Channels of contagion: How the European crisis is hurting Latin America
If anything positive can be said to have come out of the global financial crisis of 2008-2009, it may be that the theory arguing major economies could “decouple” from one another in times of stress was roundly disproved. Now that Europe is the world’s troublesome epicenter, economists are already on the lookout for how ructions there will reverberate elsewhere.
Luis Oganes and his team of Latin America economists at JP Morgan say Europe’s slowdown is already affecting the region – and may continue to do so for some time. The bank this week downgraded its forecasts for Brazilian economic growth this year to 2.1 percent from 2.9 percent, and it sees Colombia’s expansion softening as well. More broadly, it outlined some key ways in which Latin American economies stand to lose from a prolonged crisis in Europe.
Latin America has exhibited an above-unit beta to growth shocks in the U.S. and the euro area over the past decade; resilient U.S. growth until now had offset some of the pressure coming from lower Euro area growth, but U.S. activity is now weakening too.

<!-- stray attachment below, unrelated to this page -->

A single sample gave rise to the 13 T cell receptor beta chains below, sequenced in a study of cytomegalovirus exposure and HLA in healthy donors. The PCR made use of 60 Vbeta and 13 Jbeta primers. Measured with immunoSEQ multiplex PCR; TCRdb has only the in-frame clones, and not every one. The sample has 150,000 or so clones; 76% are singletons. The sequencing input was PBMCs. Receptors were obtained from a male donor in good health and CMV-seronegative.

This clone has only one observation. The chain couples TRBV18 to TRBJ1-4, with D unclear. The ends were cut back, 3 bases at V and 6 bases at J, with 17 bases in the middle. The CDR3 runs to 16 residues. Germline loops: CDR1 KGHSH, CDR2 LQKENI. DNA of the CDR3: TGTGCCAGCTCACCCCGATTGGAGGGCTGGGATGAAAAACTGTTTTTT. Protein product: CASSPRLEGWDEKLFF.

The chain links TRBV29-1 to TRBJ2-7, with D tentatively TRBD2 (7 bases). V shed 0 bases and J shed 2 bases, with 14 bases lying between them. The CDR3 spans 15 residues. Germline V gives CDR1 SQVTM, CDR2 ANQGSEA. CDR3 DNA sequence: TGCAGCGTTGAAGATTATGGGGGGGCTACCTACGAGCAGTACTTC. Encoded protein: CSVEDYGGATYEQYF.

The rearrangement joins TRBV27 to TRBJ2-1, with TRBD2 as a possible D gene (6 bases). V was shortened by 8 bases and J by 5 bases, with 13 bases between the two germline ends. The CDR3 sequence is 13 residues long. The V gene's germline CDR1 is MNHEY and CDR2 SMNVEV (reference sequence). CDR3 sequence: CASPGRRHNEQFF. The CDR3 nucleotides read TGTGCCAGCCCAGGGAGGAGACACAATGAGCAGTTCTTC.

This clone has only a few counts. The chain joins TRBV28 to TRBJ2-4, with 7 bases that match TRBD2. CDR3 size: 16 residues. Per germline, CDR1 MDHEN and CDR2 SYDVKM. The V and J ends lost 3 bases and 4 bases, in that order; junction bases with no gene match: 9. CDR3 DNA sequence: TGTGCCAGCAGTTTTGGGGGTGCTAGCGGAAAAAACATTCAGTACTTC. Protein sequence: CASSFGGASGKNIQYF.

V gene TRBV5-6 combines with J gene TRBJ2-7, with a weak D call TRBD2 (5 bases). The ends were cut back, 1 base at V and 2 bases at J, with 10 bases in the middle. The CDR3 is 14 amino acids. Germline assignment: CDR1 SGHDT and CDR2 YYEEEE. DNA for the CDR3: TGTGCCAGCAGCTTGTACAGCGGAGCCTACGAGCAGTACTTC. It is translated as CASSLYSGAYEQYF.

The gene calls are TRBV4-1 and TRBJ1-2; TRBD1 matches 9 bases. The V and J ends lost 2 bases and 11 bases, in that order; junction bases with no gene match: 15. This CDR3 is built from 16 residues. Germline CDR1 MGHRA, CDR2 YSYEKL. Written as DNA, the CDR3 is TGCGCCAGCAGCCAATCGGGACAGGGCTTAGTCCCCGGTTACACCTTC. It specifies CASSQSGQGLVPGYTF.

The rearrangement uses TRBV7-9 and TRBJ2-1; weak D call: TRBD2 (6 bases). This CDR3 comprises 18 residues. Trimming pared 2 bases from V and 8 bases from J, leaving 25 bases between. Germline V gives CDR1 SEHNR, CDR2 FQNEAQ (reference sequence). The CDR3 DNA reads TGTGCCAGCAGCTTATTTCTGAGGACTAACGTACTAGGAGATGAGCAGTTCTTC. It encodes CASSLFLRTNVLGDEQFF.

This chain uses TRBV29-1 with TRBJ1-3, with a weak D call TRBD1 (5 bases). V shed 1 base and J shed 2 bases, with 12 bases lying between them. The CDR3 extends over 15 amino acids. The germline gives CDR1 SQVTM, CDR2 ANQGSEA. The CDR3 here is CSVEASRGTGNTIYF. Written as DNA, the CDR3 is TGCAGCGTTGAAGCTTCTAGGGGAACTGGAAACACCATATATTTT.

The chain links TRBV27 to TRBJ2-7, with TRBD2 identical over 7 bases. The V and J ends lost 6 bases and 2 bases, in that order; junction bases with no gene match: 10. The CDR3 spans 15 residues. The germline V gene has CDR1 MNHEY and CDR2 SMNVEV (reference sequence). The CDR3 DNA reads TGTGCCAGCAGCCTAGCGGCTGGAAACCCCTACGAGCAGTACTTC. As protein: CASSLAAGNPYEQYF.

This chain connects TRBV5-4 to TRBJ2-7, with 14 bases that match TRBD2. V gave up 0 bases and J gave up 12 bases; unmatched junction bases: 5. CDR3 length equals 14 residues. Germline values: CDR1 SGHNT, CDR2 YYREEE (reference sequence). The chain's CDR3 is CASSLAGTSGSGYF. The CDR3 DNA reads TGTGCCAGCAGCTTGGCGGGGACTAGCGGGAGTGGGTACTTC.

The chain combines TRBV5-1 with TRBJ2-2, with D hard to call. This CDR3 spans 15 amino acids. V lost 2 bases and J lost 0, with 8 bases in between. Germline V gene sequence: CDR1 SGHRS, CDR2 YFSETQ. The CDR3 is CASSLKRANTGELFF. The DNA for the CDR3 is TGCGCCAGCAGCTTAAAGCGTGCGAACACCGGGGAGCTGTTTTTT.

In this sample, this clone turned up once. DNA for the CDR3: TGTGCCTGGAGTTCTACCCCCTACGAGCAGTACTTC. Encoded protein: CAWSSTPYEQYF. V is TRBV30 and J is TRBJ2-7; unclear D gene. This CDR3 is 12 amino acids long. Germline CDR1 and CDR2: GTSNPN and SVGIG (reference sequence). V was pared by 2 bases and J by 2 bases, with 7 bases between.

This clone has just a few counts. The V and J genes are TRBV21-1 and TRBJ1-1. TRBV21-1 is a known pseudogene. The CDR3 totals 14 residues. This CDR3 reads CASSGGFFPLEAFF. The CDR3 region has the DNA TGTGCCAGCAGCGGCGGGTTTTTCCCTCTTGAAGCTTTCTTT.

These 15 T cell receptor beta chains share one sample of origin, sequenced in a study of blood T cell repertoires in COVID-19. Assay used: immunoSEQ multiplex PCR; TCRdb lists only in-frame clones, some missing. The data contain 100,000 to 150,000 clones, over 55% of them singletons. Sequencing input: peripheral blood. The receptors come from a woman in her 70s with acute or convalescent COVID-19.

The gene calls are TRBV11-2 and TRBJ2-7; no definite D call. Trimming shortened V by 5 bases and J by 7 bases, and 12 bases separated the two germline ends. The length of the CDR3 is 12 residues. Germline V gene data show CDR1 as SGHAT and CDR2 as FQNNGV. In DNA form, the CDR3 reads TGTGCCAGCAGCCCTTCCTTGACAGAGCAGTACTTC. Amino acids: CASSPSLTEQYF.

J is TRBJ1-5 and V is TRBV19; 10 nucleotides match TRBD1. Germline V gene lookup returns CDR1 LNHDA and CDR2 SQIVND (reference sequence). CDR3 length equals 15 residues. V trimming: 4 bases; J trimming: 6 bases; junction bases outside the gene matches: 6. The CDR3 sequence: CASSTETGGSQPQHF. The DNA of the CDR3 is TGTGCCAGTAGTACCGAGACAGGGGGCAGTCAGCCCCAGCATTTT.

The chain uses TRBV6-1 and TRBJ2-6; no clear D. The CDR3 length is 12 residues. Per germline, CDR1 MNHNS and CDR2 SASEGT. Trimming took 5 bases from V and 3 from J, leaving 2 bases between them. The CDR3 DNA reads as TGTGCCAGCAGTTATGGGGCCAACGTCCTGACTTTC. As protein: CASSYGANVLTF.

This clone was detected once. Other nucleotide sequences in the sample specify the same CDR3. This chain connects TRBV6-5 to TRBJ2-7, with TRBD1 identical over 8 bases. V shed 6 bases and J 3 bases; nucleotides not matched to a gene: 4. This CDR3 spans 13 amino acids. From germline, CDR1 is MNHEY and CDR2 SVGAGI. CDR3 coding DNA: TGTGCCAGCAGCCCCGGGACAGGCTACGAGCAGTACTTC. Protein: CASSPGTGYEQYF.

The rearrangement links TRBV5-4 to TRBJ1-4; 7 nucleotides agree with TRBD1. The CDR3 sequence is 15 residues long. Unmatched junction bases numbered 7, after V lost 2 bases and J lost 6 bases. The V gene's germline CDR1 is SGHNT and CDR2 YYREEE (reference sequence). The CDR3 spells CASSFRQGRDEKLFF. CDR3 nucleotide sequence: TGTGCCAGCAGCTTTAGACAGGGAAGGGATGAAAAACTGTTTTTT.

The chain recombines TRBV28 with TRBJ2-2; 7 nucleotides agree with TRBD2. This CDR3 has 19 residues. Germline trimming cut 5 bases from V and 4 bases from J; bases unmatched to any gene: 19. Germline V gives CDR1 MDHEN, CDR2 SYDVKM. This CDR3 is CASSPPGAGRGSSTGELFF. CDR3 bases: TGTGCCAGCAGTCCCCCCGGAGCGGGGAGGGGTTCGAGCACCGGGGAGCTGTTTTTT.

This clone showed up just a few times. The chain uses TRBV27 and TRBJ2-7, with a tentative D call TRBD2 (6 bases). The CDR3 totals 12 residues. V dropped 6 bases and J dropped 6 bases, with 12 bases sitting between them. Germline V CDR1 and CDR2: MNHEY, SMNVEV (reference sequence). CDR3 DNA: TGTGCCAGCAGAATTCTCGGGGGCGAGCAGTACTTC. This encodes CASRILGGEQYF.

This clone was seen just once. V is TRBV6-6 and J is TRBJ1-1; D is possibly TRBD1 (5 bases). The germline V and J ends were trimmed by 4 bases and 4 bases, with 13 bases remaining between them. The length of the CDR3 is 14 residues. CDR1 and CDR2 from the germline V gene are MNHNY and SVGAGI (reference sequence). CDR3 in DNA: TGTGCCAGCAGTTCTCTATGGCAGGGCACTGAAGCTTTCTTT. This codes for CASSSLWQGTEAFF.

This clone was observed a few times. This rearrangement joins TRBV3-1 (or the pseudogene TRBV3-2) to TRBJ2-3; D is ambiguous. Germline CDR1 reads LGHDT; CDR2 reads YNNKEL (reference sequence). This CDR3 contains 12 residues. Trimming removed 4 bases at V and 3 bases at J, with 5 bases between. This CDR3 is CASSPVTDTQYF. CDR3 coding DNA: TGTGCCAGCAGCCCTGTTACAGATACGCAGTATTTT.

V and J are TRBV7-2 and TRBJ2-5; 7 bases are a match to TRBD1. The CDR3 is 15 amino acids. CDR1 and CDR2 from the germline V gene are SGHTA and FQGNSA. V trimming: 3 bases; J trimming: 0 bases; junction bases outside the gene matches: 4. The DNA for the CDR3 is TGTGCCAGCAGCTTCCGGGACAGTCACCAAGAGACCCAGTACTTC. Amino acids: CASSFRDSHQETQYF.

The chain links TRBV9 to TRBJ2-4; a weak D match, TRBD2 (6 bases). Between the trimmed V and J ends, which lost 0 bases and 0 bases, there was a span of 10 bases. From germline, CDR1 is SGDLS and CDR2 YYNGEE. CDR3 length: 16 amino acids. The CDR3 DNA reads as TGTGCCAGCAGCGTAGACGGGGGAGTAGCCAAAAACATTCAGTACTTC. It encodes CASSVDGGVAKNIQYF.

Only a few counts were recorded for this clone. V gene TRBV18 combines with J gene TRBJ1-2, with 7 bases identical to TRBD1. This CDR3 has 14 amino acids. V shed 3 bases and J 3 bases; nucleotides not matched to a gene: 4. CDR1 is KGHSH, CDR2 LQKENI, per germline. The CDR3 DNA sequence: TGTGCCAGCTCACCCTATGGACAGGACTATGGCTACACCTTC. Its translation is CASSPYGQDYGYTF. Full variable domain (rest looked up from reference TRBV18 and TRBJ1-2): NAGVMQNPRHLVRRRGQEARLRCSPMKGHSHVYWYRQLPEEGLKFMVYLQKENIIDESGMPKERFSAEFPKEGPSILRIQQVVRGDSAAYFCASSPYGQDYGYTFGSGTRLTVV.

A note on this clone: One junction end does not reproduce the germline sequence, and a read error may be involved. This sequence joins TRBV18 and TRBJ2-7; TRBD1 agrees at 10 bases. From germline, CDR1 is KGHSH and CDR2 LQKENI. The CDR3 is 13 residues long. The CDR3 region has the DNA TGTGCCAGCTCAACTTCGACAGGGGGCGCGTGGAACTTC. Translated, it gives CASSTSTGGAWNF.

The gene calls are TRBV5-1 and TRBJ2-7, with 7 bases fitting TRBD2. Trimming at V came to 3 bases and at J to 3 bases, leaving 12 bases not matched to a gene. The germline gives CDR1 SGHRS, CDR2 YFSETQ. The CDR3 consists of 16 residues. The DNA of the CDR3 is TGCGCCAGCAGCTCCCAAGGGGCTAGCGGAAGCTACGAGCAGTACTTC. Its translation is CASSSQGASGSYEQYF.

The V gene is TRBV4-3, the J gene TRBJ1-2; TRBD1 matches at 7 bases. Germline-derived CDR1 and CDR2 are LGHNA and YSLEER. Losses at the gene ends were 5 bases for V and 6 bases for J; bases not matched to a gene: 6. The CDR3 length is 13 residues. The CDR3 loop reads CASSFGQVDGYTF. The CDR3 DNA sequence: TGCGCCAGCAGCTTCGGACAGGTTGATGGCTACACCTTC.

The European Union is the destination for around 15% of Latin America’s exports – half of the share of exports to the US but more than those to China – but the share varies widely across individual countries.
Ongoing pressure that European banks are facing to shed assets in order to improve their capital ratios is a potential channel of contagion to Latin America that still warrants close monitoring.
Beyond the direct links between Latin America and Europe related to bilateral trade and bank deleveraging, perhaps the most important channel of contagion in the end will be the impact of the European woes on capital flows – both FDI and portfolio inflows.
The increased economic links between Latin America and China also complicates things, since the latter is showing many signs of sputtering as well:
The influence of China on growth dynamics of Latin America has increased significantly in recent years; a 1 percentage-point lower yearly expansion in China is estimated to reduce Latin America’s full-year GDP growth by around 0.2 percentage point, but the beta is much higher for commodity exporters, particularly Brazil.